4. Modern air travel - Though I moved several time zones away from all of my family and friends, I am grateful they are only a plane flight away. 

5. Sunshine - Thank you SoCal!

6. A running buddy / new roommate - Betsy is running a half marathon with me this weekend! 

7. A new church home - It took me a while, but once I got past my own fear, I've been really grateful for the people at Epicentre Pasadena. Already feels like family to me. 

8. Class Pass - YA'LL. This app totally changed my fitness game. You can go to hundreds of different studios and classes with ONE app (plus it's cheaper than a monthly membership at places like Pure Barre and Core Power). 

9. My own room - I've shared a room the past few years (and loved it), but having my own space has been so refreshing to me. 

10. New friends - It always takes a while to transition to a new place, but I'm starting to feel more settled, largely due to the people I've met so far. 

11. Free cable - I haven't had cable since I lived with my parents in high school, so it's quite a treat, especially as March Madness begins this month. :) 

12. An all-knowing, ever-present God - This may sound cliche, but knowing the God I am relationship with knows all things and brings all things together brings me peace and allows me to rest. I don't have to know because He does. 

13. Trader Joe's (and the distance between my house and the nearest store) - Grocery shopping will never be the same. I live for TJ seasonal items. 

14. The intimacy that follows risk - I could write a whole post about this, but even when risk is hard, there's always a sweet side. I never want to stop leaning in. 

15. The Rose Bowl - I've trained for all my long runs here and it's been quite good to me. It's also only 2.25 miles from my house (mostly downhill) which is always a good mood booster to start off the long milers. 

16. The food options in LA - Nothing against my old town of Waco, but it literally cannot compete with LA food wise. I could eat any type of food imaginable within an hour of my house.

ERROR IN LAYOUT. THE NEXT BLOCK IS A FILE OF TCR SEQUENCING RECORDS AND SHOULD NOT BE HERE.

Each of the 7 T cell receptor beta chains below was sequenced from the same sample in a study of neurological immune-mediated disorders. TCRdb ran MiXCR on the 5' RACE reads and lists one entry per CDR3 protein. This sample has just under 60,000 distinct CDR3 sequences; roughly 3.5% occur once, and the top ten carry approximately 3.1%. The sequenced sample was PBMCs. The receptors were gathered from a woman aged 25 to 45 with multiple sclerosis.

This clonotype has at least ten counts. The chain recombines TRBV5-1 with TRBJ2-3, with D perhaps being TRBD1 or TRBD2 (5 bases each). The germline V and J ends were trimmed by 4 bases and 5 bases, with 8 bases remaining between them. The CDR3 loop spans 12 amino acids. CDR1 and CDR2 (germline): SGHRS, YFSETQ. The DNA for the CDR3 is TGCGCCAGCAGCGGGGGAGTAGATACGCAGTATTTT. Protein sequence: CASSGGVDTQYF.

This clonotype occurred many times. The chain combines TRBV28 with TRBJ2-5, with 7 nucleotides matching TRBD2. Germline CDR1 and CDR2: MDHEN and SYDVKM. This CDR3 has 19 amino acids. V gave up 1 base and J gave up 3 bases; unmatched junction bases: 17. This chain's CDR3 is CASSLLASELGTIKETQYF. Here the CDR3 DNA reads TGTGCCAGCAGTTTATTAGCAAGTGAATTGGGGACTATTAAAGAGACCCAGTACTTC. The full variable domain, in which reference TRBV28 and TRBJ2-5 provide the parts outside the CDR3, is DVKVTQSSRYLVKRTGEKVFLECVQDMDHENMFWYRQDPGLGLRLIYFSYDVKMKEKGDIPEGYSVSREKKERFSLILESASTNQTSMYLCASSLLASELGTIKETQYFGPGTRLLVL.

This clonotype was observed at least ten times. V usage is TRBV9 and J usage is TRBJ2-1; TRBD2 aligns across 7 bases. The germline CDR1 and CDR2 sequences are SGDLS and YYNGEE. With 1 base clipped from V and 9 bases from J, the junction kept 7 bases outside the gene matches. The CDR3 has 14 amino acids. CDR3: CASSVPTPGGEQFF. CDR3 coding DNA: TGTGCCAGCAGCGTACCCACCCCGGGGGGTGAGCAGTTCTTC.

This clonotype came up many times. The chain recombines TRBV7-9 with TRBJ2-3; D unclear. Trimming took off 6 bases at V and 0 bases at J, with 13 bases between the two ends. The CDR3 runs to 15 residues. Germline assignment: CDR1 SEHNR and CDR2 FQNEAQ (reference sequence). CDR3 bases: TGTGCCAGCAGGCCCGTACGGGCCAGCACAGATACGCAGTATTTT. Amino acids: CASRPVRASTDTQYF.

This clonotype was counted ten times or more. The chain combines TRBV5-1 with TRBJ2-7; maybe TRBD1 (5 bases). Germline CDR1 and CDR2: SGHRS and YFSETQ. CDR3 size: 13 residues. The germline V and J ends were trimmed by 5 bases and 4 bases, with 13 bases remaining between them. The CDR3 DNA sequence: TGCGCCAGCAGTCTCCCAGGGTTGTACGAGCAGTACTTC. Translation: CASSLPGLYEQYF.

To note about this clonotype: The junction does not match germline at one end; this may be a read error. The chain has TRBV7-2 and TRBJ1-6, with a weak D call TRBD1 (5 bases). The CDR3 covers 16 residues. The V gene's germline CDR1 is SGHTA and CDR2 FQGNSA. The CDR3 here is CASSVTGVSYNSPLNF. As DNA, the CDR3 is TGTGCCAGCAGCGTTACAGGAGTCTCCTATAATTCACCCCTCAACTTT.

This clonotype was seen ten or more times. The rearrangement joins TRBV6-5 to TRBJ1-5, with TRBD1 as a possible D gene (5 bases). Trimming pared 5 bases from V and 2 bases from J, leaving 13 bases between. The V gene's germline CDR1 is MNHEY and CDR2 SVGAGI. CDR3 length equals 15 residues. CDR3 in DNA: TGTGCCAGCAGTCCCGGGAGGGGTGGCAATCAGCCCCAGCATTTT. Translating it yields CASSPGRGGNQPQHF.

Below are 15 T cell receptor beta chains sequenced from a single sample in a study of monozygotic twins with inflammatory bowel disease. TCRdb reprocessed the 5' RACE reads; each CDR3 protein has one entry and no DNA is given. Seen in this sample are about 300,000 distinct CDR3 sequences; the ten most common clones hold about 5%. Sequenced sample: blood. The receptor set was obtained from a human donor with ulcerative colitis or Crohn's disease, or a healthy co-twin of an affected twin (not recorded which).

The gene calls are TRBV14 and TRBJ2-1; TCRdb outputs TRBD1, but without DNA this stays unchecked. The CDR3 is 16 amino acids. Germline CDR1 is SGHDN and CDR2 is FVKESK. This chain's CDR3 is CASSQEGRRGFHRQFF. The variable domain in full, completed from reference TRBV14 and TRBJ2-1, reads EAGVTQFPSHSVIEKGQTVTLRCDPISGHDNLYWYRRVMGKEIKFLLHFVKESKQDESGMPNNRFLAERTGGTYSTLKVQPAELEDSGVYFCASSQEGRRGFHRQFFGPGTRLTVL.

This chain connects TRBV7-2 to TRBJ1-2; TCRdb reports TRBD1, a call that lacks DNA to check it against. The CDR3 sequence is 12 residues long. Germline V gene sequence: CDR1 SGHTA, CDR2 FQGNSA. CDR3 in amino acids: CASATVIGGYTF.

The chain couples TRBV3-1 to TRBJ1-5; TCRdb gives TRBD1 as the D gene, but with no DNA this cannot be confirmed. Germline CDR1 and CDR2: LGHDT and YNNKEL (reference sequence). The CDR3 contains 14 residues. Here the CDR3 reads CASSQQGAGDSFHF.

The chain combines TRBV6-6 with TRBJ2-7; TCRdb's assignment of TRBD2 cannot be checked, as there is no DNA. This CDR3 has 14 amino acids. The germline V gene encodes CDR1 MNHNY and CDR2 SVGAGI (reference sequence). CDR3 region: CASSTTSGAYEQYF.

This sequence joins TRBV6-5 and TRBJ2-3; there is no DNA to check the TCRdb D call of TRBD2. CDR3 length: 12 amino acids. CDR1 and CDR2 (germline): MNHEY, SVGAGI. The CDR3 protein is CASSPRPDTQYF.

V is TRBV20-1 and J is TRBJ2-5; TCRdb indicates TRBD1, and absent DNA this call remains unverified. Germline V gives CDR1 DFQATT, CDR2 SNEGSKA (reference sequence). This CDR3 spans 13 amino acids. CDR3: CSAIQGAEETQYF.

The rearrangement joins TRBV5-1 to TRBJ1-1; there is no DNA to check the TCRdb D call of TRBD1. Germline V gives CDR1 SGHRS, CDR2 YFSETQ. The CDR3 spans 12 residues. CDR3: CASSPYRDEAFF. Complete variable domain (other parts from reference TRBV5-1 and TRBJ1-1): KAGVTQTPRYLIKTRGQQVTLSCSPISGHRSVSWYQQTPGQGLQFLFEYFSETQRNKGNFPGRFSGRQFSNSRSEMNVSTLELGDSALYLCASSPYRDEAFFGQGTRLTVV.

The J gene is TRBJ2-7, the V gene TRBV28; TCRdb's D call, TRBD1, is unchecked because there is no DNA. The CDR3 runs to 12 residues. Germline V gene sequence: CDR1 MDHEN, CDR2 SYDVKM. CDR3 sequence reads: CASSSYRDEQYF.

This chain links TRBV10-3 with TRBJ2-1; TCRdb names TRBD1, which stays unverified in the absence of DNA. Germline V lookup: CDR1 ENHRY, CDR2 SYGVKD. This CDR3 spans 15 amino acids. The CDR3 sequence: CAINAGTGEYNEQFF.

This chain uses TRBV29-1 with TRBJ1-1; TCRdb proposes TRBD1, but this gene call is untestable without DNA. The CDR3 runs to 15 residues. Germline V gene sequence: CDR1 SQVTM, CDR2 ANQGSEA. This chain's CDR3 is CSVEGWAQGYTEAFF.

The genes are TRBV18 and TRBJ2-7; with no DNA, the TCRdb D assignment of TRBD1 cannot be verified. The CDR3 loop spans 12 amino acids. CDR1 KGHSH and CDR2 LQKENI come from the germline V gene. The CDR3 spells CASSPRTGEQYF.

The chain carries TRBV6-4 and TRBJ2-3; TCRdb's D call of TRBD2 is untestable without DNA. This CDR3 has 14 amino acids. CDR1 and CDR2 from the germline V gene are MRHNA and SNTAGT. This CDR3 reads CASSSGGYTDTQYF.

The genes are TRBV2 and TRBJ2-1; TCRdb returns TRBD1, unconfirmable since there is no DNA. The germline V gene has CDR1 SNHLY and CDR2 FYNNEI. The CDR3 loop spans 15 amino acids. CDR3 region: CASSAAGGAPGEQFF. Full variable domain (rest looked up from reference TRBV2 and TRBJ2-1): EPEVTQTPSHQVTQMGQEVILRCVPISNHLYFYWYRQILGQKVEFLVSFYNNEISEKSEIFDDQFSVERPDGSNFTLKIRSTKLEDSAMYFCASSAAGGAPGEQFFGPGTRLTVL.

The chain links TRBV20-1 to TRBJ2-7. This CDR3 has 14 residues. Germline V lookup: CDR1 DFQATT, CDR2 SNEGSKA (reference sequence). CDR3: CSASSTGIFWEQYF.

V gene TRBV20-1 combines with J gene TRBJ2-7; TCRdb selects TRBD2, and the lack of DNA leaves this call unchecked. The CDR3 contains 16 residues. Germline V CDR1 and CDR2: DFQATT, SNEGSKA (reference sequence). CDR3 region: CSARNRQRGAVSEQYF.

17. Social media - I took a month off in December (which was really good, by the way), but since being back, I've gotten to see the power of using social media to build a platform and to connect with people. 

18. My sweet lil laptop from college is still plugging along - I'm praying it doesn't give out before I can afford a new one. It's survived a lot (including a major coffee spill last Spring). 

19. The time and space I've had this year to settle into myself - I've had a lot of time to think and be intentional about my next steps. Looking back, I'm realizing how rare that is and what a gift it's been! 

20. Going blonde - I just feels like it fits me. 

21. Open doors - Though there have been several closed doors, I can't ignore all the ones that have opened. I've been given some incredible opportunities, like travel and education. Each closed door has gotten me closer to where I'm supposed to be. 

22. Momentum in my writing - I can't believe I just went for it and am about to self-publish my first work guide. It comes out in less than two weeks! 

23. The confidence I've gained this year - I feel way more secure in who I am than I did this time last year. I really like who I am and I know what I bring to the table, and it feels good. 

24. Kombucha - My newfound love and beverage of choice. Call me basic, but I'm obsessed. 

25. A body that moves and changes with me - I've experimented a lot this year with different foods and options and I'm grateful God gave me this body to grow in. I still don't understand a lot of things, but I do know that what we put into our bodies matters and how we move them does, too.